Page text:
Civil Libertarians Worried About Tough Security

Civil Libertarians Worried About Tough Security
Posted by FoM on September 06, 1999 at 14:51:27 PT
measures at nation's schools 
Source: Boston Globe
WASHINGTON (AP) As America's children head back to school, security-conscious school administrators are also having to think about students' rights. 
Bloody tragedies, especially last April's incident in which two students at Columbine High School in Littleton Colo., gunned down a dozen classmates and a teacher before killing themselves, left an indelible mark. As a result, police officers, metal detectors, student ID cards and surveillance cameras are part of life in schools across the nation. So are routine backpack searches, increased use of drug tests, stricter dress codes and less tolerance for schoolyard taunts or threats. All of this worries Nadine Strossen, national president of the American Civil Liberties Union. ''We're seeing the equivalent of Fortress America, and students' privacy rights and freedom of speech are under attack from within,'' she said. But the ACLU, aggressively challenging policies in many public school districts, may be fighting an uphill battle. ''In the wake of increasing violence, courts seem to have become more deferential to school districts' genuine concern for student safety and security,'' said Cynthia Prettyman, general counsel for Palm Beach County, Fla., schools. ''Students still have rights and I'm sure the ACLU will stay on top of this, but any legal challenge will face a high hurdle.'' Still, some students have won. In Allen, Texas, senior Jennifer Boccia is back in school after having last spring's suspension expunged from her record. She and nine other students wore black armbands to class to mourn the Columbine victims and to protest new rules imposed in their school as a result. Jennifer, an honors student, was suspended after ignoring an order to remove the armband. ''The school district just would not acknowledge that the First Amendment applies to students,'' said Diana Philip, an ACLU regional director in Dallas. ''We had to take them to court before an agreement could be reached.'' Ray Vasvari, the Ohio ACLU's legal director, cited two ''invasions of student rights'' that were challenged successfully. In one, a Stow boy was suspended from classes for a personal Website entitled ''Stow High School Sucks.'' In another, a Youngstown area high school sought to administer drug tests for all students participating in extracurricular activities. ''The post-Columbine reaction is regrettable,'' Vasvari said. ''When rights are whittled away, they tend not to return.'' In Mississippi, the Harrison County School Board rescinded a policy that barred a Jewish boy from wearing his Star of David pendant after the ACLU sued on his behalf. School officials had considered it a gang symbol. Julie Underwood, general counsel of the National School Boards Association, says school districts are well-served by programs emphasizing ''culture and climate how people treat each other; whether a respectful learning environment exists. ''We routinely get called for advice after a problem arises, after some policy is challenged,'' she said. ''We would like to field such calls earlier on.'' Here are some questions and answers about students' rights: Q: Students are just kids. Why do they have any rights? A: Children, like adults, have legal rights. The Supreme Court, dating back to a landmark 1969 decision, has said students who attend public schools do not surrender all constitutional rights at the schoolhouse gate. For example, the court has said school officials cannot squelch students' freedom of speech based on ''a mere desire to avoid the discomfort and unpleasantness that always accompany an unpopular viewpoint.'' Q: What about students' privacy rights? A: The Constitution's Fourth Amendment, which protects against unreasonable searches and seizures, applies in public schools, but school officials get more leeway than police. And school searches of lockers and backpacks, even the use of metal detectors, are much easier to justify when the target is illegal drugs or weapons. Still, courts generally require ''individualized suspicion'' in certain circumstances, barring school officials from searching all students in a room just because one of them may have stolen some money or smuggled in a pack of cigarettes. Q: What about drug tests? A: The law is still evolving on this issue. The Supreme Court ruled in 1995 that student athletes could be subjected to random drug tests because the athletic programs are voluntary and student athletes are role models. Since then, some lower courts have allowed drug testing of students engaged in other extracurricular activities. But some courts have struck down drug-testing policies. In Oklahoma, two Pottawatomie County high school students are challenging a policy requiring drug tests for students involved in extracurricular activities, such as choir or marching band, for which they receive academic credit. No court anywhere has ruled that all students can be subjected to random drug tests. Q: Is there somewhere students and teachers nationwide can find out the answers to specific questions? A: No, the law on students' rights can vary from state to state, depending on state laws and court rulings. By Richard Carelli, Associated Press, 09/06/99 13:25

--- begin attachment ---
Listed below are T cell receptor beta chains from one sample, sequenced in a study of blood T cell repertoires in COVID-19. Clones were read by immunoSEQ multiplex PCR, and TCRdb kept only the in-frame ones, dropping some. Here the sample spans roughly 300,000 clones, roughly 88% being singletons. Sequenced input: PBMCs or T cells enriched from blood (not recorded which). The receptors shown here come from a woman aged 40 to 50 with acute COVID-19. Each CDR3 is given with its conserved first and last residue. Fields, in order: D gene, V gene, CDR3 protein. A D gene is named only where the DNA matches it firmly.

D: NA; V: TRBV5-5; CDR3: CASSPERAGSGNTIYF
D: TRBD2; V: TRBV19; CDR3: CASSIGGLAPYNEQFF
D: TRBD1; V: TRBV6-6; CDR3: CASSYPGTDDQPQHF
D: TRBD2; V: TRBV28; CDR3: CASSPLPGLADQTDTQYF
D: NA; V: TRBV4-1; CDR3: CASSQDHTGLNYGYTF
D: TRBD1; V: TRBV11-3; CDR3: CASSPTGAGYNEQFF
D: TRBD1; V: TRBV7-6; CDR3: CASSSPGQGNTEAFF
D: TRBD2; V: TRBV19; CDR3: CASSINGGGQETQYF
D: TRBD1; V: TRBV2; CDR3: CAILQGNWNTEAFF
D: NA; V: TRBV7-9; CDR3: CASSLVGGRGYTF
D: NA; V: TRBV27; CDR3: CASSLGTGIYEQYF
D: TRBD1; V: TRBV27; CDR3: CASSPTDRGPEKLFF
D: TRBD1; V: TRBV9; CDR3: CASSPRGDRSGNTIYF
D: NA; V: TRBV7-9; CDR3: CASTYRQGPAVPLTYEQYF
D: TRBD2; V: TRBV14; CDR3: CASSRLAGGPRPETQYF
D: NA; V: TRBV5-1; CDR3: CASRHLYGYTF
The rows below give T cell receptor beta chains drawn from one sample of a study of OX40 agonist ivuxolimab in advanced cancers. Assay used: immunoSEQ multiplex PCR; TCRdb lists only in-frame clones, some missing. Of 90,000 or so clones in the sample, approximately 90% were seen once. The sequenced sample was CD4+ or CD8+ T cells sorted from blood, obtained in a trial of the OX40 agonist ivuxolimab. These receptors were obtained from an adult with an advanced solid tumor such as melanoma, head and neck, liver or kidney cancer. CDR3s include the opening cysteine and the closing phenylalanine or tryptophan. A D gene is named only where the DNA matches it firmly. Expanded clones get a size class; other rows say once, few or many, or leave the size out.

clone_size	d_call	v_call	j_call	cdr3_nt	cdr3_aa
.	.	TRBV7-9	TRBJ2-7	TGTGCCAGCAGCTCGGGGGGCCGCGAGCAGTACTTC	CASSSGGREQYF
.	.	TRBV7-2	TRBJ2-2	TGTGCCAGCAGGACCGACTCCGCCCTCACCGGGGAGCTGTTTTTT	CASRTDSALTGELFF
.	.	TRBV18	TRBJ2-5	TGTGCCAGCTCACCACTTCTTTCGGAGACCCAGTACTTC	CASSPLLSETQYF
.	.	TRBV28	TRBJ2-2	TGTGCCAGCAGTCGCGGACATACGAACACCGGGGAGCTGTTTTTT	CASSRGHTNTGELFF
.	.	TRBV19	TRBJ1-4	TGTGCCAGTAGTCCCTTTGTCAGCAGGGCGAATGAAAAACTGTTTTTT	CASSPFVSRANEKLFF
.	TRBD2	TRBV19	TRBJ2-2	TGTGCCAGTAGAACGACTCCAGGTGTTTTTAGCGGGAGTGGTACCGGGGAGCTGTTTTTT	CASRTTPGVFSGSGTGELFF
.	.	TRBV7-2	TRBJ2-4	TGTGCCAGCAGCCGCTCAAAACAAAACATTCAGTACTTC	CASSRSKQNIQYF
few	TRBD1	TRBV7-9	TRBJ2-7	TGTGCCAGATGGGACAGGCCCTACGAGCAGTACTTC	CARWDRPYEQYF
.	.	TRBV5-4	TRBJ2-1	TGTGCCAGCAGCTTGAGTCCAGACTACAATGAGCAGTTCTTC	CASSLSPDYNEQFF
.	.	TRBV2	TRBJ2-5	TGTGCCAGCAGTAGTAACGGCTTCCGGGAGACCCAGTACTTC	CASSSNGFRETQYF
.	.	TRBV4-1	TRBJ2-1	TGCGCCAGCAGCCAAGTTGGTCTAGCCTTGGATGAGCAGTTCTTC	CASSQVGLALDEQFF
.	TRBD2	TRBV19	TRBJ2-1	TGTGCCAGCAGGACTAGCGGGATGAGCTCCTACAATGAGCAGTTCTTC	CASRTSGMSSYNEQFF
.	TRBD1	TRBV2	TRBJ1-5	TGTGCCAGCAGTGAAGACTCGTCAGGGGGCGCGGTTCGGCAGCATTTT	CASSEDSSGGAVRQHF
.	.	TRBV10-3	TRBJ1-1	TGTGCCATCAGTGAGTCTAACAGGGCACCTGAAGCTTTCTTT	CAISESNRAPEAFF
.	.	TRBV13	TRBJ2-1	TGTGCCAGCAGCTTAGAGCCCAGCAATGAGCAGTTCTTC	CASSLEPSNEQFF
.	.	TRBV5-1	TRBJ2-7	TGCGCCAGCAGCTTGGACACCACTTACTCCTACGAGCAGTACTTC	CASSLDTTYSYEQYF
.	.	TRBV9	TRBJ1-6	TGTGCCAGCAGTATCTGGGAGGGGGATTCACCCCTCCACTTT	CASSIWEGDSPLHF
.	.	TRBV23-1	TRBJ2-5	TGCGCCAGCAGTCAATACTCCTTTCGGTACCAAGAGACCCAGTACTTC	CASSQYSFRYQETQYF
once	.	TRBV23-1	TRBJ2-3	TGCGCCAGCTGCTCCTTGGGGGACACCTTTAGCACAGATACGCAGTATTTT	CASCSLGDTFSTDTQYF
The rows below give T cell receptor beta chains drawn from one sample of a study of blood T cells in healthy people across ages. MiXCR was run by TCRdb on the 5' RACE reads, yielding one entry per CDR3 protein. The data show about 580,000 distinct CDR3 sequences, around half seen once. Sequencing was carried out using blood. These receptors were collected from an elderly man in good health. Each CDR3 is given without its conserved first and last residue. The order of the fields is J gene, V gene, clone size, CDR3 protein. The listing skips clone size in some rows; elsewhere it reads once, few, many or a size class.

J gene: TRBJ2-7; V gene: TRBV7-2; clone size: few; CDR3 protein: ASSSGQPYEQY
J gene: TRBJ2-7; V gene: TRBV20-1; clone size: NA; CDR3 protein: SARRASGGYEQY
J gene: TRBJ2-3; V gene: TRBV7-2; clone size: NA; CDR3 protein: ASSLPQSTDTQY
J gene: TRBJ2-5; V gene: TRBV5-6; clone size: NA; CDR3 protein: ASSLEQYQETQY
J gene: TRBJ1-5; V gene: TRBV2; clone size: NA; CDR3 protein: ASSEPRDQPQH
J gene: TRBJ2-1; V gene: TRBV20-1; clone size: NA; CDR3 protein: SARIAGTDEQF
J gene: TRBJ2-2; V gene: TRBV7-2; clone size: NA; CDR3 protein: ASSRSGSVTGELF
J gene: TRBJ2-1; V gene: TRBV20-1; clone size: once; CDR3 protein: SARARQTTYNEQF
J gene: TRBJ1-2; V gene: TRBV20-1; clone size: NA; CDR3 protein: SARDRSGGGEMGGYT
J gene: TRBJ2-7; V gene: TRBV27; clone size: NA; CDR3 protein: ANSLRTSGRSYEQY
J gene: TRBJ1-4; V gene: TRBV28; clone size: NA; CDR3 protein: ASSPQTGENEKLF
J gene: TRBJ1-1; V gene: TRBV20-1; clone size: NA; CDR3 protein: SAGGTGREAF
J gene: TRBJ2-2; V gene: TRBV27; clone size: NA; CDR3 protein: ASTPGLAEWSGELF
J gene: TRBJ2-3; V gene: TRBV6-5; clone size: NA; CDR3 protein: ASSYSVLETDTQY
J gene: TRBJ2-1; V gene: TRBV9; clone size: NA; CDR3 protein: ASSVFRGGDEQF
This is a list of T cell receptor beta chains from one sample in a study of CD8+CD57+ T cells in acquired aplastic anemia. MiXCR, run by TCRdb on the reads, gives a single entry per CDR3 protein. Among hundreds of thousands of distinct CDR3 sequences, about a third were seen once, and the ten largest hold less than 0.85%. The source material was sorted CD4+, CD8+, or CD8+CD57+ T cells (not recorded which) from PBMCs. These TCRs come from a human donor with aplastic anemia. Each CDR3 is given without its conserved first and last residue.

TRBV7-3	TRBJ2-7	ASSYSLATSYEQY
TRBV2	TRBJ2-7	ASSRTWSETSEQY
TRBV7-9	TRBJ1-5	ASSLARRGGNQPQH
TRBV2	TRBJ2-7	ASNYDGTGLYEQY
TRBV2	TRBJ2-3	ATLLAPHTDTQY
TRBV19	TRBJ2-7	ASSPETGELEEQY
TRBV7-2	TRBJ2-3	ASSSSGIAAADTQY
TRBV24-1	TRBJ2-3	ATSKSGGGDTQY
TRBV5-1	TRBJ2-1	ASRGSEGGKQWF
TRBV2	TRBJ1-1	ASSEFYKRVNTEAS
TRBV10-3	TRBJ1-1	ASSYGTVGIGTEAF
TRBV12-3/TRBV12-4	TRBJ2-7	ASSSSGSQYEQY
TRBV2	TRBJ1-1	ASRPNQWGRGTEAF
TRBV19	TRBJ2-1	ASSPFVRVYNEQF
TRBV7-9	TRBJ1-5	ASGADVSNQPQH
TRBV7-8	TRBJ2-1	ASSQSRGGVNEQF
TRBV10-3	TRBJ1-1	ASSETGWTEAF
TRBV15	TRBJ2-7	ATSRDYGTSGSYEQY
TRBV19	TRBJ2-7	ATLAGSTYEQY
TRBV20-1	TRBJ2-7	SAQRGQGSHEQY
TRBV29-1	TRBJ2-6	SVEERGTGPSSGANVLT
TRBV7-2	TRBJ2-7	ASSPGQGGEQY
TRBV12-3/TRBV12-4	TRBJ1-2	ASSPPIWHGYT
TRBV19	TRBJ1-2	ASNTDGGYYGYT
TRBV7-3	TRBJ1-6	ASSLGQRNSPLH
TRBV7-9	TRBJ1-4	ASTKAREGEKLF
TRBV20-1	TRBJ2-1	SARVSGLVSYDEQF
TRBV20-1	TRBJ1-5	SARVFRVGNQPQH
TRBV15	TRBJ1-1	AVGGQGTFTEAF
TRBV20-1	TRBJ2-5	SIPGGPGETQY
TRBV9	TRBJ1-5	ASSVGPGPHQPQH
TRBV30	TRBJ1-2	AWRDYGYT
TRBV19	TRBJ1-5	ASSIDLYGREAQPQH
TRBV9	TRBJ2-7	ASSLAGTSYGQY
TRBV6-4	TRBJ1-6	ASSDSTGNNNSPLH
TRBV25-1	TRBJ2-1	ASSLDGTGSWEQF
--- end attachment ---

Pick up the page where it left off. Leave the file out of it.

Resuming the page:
Home Comment Email Register Recent Comments Help

Post Comment

Name: Optional Password: 
Comment: [Please refrain from using profanity in your message]
Link URL: 
Link Title: